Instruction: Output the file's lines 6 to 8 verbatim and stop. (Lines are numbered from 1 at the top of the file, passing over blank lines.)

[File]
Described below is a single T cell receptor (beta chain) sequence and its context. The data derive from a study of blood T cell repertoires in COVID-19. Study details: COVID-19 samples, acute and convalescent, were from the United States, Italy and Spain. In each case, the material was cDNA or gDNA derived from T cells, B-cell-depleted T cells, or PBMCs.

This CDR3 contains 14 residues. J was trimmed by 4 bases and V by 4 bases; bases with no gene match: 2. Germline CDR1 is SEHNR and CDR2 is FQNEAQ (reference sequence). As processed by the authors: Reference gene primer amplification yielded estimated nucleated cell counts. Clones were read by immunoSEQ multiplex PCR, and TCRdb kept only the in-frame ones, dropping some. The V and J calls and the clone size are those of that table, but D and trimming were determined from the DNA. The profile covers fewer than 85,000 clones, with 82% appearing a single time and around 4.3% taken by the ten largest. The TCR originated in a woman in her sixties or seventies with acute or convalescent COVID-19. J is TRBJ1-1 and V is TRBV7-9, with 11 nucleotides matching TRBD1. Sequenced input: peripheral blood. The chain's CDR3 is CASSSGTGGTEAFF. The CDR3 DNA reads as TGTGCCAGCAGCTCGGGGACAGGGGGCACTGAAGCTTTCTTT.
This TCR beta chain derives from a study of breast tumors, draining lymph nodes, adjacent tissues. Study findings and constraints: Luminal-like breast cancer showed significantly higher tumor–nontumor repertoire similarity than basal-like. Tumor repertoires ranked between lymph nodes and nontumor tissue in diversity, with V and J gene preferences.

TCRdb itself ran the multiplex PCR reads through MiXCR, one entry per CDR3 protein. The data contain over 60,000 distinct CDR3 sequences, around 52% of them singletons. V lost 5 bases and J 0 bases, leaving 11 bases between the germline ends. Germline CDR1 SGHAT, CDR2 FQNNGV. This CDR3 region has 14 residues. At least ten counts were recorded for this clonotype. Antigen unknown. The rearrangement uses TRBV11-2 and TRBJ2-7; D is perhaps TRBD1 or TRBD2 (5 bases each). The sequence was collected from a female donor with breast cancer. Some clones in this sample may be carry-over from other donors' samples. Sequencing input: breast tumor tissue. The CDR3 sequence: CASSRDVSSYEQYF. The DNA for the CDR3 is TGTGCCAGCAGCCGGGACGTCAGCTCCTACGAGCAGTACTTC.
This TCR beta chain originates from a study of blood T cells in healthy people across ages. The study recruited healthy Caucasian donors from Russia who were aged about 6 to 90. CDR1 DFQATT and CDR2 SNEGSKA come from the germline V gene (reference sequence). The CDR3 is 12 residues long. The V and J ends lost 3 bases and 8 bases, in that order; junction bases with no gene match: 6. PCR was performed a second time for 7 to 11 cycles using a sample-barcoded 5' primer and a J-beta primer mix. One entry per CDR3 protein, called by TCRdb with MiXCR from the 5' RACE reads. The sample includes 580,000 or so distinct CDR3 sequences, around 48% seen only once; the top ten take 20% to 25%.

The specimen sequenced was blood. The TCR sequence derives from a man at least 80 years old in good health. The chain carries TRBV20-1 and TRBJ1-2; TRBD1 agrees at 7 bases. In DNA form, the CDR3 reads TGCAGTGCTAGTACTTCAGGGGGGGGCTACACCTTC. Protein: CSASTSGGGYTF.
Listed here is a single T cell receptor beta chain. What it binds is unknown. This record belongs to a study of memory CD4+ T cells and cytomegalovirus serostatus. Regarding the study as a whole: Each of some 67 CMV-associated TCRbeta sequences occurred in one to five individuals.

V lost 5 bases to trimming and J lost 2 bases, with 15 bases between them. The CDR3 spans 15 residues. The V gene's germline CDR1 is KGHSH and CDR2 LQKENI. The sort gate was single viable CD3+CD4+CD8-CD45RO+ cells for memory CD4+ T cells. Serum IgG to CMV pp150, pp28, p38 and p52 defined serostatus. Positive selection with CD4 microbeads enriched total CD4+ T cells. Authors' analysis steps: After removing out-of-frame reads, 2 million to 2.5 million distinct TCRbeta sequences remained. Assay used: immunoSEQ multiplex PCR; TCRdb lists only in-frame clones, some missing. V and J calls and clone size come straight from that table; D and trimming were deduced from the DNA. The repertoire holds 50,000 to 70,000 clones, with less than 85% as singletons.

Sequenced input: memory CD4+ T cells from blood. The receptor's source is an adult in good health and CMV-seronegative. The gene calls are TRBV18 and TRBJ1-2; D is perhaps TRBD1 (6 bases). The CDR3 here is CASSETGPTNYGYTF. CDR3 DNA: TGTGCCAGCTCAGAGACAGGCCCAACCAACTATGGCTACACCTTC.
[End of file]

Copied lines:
The specimen sequenced was blood. The TCR sequence derives from a man at least 80 years old in good health. The chain carries TRBV20-1 and TRBJ1-2; TRBD1 agrees at 7 bases. In DNA form, the CDR3 reads TGCAGTGCTAGTACTTCAGGGGGGGGCTACACCTTC. Protein: CSASTSGGGYTF.
Listed here is a single T cell receptor beta chain. What it binds is unknown. This record belongs to a study of memory CD4+ T cells and cytomegalovirus serostatus. Regarding the study as a whole: Each of some 67 CMV-associated TCRbeta sequences occurred in one to five individuals.

V lost 5 bases to trimming and J lost 2 bases, with 15 bases between them. The CDR3 spans 15 residues. The V gene's germline CDR1 is KGHSH and CDR2 LQKENI. The sort gate was single viable CD3+CD4+CD8-CD45RO+ cells for memory CD4+ T cells. Serum IgG to CMV pp150, pp28, p38 and p52 defined serostatus. Positive selection with CD4 microbeads enriched total CD4+ T cells. Authors' analysis steps: After removing out-of-frame reads, 2 million to 2.5 million distinct TCRbeta sequences remained. Assay used: immunoSEQ multiplex PCR; TCRdb lists only in-frame clones, some missing. V and J calls and clone size come straight from that table; D and trimming were deduced from the DNA. The repertoire holds 50,000 to 70,000 clones, with less than 85% as singletons.